CHICAGO -- Everything was going just the way the Chicago Blackhawks planned against the Los Angeles Kings on Wednesday, until the last two minutes of the second period.
Before they knew what hit them, the defending Stanley Cup Champions melted down in a 6-2 loss in Game 2 of the Western Conference Final.
Chicago led 2-0 near the end of the second and appeared headed for a 2-0 lead in the series, which shifts to Staples Center for Game 3 on Saturday (8 p.m. ET; NBC, CBC, RDS),. Instead, the Kings flipped the entire scene upside down in the final 22 minutes to even the series at a game apiece.
Ignited by a goal from Justin Williams that cut Chicago's lead to 2-1 with 1:46 left in the second, the Kings scored five unanswered goals in the third for a resounding victory, sending the series to Los Angeles even at one win apiece -- and leaving the Blackhawks shaking their heads.
"You get in after two and you're up 2-0, it's a different game maybe," Chicago coach Joel Quenneville
said. "The way it turned on a dime like that, I don't know if we've seen a game like that all year, where we're doing everything right and then all of a sudden it was a disaster."
That's an understatement. The way it all unraveled, especially in the third period, was striking. The shots on goal were even after two periods, but the game really wasn't. The Blackhawks outskated the Kings for much of the game's first half, then watched the visitors take control after Williams' goal.
The Kings took over after Chicago failed to capitalize on several chances to push its lead to three or more goals, thanks in large part to a great performance by L.A. goaltender Jonathan Quick. That was all Los Angeles needed.
Blackhawks defenseman Brent Seabrook had a golden chance to make it 3-0 with 7:17 left in the second when he redirected a saucer pass by forward Kris Versteeg during a 2-on-1 rush, but Quick stopped that shot and everything else Chicago threw at him the rest of the way. Momentum swung heavily toward the Kings, and they didn't waste it.
"I really liked how we played for 38 minutes," Quenneville said. "We did everything we were looking to do and they got a little momentum at the end of the [second] period, scoring a big goal for them on kind of an innocent play and it gave them some life. [We] took a couple funny penalties [in the third] and they're both in our net, and that was it."
Just like that, the Kings delivered a knockout punch that left Blackhawks fans sitting in stunned silence.
Aiding the effort were those two "funny" penalties, which gave the Kings back-to-back power plays in the first few minutes of the third. The first was called on Brandon Bollig for interference near the Chicago blue line at 1:14 with the puck at the other end of the rink. Jeff Carter was credited with getting his stick on a long shot by defenseman Drew Doughty during the ensuing power play at 1:37; it turned out to be his first of three goals in the period.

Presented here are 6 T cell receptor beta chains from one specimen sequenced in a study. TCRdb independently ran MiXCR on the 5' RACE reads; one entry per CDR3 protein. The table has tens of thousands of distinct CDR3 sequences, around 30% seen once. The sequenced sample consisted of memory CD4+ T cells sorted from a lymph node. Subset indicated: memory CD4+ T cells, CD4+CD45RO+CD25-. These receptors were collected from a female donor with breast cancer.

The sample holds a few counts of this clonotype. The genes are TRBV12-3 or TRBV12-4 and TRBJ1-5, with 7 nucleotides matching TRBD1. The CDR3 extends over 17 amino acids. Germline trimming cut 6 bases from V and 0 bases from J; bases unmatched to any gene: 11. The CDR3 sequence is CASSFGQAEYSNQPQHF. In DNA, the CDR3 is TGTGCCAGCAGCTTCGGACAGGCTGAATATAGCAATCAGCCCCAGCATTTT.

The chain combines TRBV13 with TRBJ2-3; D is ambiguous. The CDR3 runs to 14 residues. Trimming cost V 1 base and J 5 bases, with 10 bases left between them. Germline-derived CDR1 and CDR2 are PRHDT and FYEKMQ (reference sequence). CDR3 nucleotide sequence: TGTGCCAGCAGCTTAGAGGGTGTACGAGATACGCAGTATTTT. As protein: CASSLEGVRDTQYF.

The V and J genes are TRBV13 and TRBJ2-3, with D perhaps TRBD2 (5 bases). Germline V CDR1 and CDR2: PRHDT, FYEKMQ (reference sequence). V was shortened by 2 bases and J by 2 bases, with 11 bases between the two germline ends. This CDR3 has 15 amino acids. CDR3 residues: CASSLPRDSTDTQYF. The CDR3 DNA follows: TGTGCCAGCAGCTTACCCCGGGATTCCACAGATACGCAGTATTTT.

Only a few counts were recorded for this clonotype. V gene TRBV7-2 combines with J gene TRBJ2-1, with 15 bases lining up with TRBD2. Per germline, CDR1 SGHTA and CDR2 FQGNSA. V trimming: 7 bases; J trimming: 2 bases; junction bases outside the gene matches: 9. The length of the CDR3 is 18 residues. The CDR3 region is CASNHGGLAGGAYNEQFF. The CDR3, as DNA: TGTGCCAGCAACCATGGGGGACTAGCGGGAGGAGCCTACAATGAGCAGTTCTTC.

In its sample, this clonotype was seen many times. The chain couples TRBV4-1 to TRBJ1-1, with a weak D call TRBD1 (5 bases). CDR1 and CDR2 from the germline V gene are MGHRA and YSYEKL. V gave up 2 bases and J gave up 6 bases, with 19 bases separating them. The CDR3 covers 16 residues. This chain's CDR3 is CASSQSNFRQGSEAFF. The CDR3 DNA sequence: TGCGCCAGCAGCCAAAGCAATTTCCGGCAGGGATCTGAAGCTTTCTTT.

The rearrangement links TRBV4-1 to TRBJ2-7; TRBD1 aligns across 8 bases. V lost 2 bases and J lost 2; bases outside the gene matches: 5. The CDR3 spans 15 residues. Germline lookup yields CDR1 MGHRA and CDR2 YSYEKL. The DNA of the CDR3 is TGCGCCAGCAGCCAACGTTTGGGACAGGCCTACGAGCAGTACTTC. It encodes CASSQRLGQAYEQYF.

Even more damaging were goals scored by defenseman Jake Muzzin at 4:04 and forward Tyler Toffoli at 8:59 for the Kings' first lead. Following a bench minor against the Blackhawks for too many men on the ice, Muzzin rifled a shot from the left circle past goalie Corey Crawford on the short side to make it 3-2. Toffoli snapped a wrist shot into the net almost five minutes later to give Los Angeles a two-goal lead.
Crawford and other Blackhawks lost sight of the puck in midair following the initial save and appeared to slow up. Kings forward Tanner Pearson didn't stop, collected the puck and sent it to Toffoli for the shot.
Carter then beat Crawford at 14:44 with a wrister on a 2-on-1 break to make it 5-2 and scored an empty-net goal at 16:29 for the final margin. The five goals allowed in the third tied the mark for the most the Blackhawks had ever allowed in the third period of a Stanley Cup Playoff game.
"It's too many," Crawford said. "It's going to be tough to win a hockey game when you give up that many goals in a short amount of time. You can't be giving up that [many]. I don't know how many goals it was in the third. You're definitely going to lose a hockey game if you give up that many goals in one period."
Muzzin's goal during that second power play stuck out to Crawford afterward.
"We needed a big stop on the second [one]," he said. "The first power play they got one and we needed a big kill and they got another one."
The Blackhawks were ranked first in the NHL in penalty-killing coming into the game, having allowed four goals in 48 times shorthanded. They allowed two on four Kings power plays in Game 2.
"We were playing some really good hockey in the first half of the game," Chicago captain Jonathan Toews said. "It turned around pretty quickly. That's a team that wants to win. They have a lot of experience at it and know what to do in a series like this. At the same time, we have to stay with it."